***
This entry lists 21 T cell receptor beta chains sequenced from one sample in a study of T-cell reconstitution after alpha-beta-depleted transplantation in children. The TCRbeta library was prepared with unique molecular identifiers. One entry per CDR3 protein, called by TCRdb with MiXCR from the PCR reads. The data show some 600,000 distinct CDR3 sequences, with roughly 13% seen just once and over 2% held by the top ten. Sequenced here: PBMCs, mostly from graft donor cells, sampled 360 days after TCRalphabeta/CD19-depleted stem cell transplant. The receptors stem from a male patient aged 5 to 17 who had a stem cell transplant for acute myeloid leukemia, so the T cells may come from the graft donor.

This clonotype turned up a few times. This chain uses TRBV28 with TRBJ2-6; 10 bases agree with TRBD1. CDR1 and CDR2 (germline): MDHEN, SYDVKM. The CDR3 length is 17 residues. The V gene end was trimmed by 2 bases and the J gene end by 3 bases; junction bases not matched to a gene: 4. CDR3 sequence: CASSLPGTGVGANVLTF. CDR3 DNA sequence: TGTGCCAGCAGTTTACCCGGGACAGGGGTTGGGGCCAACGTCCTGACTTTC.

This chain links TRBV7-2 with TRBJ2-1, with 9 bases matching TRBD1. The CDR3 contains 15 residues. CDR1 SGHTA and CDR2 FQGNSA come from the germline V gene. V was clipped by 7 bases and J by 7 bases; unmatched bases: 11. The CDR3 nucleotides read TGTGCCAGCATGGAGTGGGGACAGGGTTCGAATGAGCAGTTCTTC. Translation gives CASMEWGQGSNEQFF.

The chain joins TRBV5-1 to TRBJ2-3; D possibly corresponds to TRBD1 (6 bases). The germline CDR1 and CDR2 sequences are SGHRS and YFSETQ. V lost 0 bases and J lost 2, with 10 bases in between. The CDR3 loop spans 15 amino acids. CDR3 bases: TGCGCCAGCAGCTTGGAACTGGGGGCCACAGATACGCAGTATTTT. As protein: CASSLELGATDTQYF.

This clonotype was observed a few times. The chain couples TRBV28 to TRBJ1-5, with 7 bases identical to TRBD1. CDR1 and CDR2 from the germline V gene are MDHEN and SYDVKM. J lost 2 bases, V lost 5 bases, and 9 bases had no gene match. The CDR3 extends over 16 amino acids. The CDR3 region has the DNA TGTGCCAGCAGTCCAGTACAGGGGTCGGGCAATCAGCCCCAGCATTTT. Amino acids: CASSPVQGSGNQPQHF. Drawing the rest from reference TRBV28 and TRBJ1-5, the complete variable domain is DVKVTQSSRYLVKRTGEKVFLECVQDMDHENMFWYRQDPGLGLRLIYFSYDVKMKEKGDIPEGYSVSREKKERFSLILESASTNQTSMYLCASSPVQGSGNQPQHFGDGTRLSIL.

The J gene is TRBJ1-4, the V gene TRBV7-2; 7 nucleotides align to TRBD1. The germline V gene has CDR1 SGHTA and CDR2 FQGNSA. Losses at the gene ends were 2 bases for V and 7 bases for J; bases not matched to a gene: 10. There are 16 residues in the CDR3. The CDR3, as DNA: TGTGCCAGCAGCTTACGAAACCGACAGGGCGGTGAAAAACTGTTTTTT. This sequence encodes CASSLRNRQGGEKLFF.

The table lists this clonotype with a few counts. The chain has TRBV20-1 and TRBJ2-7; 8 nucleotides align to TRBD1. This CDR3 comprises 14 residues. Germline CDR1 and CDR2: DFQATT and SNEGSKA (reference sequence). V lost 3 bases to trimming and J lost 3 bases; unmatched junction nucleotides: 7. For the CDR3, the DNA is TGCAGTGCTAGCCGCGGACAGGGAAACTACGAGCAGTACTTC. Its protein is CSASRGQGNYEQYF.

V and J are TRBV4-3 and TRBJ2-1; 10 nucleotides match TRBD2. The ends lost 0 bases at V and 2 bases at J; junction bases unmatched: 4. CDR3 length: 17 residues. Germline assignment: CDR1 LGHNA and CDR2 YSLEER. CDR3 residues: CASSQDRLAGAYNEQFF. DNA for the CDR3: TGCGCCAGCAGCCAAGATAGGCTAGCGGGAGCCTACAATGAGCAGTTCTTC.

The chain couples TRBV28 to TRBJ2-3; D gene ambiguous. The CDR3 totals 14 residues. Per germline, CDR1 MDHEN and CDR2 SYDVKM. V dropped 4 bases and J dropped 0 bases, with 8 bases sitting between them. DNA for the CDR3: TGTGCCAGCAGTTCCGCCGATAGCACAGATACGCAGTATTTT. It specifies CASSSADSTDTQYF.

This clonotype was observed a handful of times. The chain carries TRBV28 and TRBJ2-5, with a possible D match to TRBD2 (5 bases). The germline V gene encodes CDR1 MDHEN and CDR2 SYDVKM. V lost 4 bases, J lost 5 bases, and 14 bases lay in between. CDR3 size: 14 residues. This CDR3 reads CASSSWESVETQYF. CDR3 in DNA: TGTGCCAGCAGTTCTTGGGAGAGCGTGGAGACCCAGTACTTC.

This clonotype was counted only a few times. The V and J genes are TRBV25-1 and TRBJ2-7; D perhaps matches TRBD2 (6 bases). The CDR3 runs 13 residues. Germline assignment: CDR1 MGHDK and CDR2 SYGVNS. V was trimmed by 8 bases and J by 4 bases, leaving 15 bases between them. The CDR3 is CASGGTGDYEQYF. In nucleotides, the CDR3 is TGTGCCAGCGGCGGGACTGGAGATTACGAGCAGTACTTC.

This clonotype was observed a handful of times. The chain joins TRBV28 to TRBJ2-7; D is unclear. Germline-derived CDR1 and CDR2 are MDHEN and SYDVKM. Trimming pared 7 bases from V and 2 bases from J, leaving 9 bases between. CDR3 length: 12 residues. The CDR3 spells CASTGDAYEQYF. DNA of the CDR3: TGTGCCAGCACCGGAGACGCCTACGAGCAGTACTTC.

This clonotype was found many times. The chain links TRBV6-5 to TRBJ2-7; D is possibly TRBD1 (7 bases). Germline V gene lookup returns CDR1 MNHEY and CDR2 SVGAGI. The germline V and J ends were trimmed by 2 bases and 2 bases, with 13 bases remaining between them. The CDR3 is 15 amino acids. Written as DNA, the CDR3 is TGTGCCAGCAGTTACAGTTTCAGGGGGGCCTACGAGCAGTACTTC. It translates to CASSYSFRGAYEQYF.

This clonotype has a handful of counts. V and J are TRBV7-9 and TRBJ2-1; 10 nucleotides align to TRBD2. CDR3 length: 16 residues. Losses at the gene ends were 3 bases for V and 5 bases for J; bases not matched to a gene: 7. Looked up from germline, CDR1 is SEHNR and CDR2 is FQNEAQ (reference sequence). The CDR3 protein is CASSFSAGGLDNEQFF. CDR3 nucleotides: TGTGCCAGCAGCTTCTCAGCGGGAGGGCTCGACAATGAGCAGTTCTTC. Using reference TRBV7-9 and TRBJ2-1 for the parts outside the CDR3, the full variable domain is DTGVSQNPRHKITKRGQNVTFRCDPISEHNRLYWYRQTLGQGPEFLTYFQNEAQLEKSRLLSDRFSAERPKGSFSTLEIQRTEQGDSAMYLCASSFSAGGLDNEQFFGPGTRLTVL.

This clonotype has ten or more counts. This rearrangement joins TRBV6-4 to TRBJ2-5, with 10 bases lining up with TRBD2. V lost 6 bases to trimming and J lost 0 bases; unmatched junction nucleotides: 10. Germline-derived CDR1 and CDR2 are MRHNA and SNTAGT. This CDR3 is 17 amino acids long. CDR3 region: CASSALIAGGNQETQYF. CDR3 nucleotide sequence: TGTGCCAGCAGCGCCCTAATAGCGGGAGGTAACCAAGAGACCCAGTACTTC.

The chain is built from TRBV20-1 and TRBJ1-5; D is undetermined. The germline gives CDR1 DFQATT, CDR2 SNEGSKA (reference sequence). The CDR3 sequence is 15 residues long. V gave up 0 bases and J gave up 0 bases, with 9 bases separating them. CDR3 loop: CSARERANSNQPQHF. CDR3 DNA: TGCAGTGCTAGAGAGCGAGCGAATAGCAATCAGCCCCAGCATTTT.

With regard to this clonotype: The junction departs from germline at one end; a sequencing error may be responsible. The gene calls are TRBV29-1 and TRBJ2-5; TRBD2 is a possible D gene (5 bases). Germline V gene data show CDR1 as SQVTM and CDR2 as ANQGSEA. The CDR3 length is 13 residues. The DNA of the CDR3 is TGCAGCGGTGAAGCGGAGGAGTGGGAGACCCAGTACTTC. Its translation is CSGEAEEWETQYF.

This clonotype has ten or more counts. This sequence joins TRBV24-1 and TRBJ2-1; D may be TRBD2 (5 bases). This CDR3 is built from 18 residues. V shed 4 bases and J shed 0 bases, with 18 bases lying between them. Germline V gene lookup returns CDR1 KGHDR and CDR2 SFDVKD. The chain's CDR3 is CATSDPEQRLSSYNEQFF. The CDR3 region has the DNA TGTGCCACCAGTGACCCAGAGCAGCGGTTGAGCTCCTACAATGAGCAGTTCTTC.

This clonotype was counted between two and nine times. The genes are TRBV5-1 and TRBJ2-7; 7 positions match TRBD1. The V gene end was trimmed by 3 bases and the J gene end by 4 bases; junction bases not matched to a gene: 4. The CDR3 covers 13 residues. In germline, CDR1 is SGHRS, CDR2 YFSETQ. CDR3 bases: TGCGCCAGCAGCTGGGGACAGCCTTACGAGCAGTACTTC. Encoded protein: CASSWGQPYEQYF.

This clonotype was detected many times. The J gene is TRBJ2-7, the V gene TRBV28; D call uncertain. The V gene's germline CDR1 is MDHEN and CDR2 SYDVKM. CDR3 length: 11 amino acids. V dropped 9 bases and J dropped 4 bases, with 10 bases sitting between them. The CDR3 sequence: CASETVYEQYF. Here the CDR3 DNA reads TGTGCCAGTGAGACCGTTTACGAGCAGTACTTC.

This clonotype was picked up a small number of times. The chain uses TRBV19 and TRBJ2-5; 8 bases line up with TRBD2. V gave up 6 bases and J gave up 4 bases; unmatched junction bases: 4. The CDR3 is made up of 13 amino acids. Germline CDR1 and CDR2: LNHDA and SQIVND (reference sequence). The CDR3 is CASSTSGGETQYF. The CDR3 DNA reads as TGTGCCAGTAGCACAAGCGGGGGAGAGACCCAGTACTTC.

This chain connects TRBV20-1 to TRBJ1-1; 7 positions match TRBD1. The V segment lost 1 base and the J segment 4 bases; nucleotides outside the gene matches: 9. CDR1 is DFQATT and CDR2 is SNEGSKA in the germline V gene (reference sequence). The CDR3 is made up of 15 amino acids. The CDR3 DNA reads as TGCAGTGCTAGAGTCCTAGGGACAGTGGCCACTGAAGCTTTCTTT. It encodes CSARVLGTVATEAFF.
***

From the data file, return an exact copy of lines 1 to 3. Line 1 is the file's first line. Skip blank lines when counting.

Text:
This entry lists 21 T cell receptor beta chains sequenced from one sample in a study of T-cell reconstitution after alpha-beta-depleted transplantation in children. The TCRbeta library was prepared with unique molecular identifiers. One entry per CDR3 protein, called by TCRdb with MiXCR from the PCR reads. The data show some 600,000 distinct CDR3 sequences, with roughly 13% seen just once and over 2% held by the top ten. Sequenced here: PBMCs, mostly from graft donor cells, sampled 360 days after TCRalphabeta/CD19-depleted stem cell transplant. The receptors stem from a male patient aged 5 to 17 who had a stem cell transplant for acute myeloid leukemia, so the T cells may come from the graft donor.

This clonotype turned up a few times. This chain uses TRBV28 with TRBJ2-6; 10 bases agree with TRBD1. CDR1 and CDR2 (germline): MDHEN, SYDVKM. The CDR3 length is 17 residues. The V gene end was trimmed by 2 bases and the J gene end by 3 bases; junction bases not matched to a gene: 4. CDR3 sequence: CASSLPGTGVGANVLTF. CDR3 DNA sequence: TGTGCCAGCAGTTTACCCGGGACAGGGGTTGGGGCCAACGTCCTGACTTTC.

This chain links TRBV7-2 with TRBJ2-1, with 9 bases matching TRBD1. The CDR3 contains 15 residues. CDR1 SGHTA and CDR2 FQGNSA come from the germline V gene. V was clipped by 7 bases and J by 7 bases; unmatched bases: 11. The CDR3 nucleotides read TGTGCCAGCATGGAGTGGGGACAGGGTTCGAATGAGCAGTTCTTC. Translation gives CASMEWGQGSNEQFF.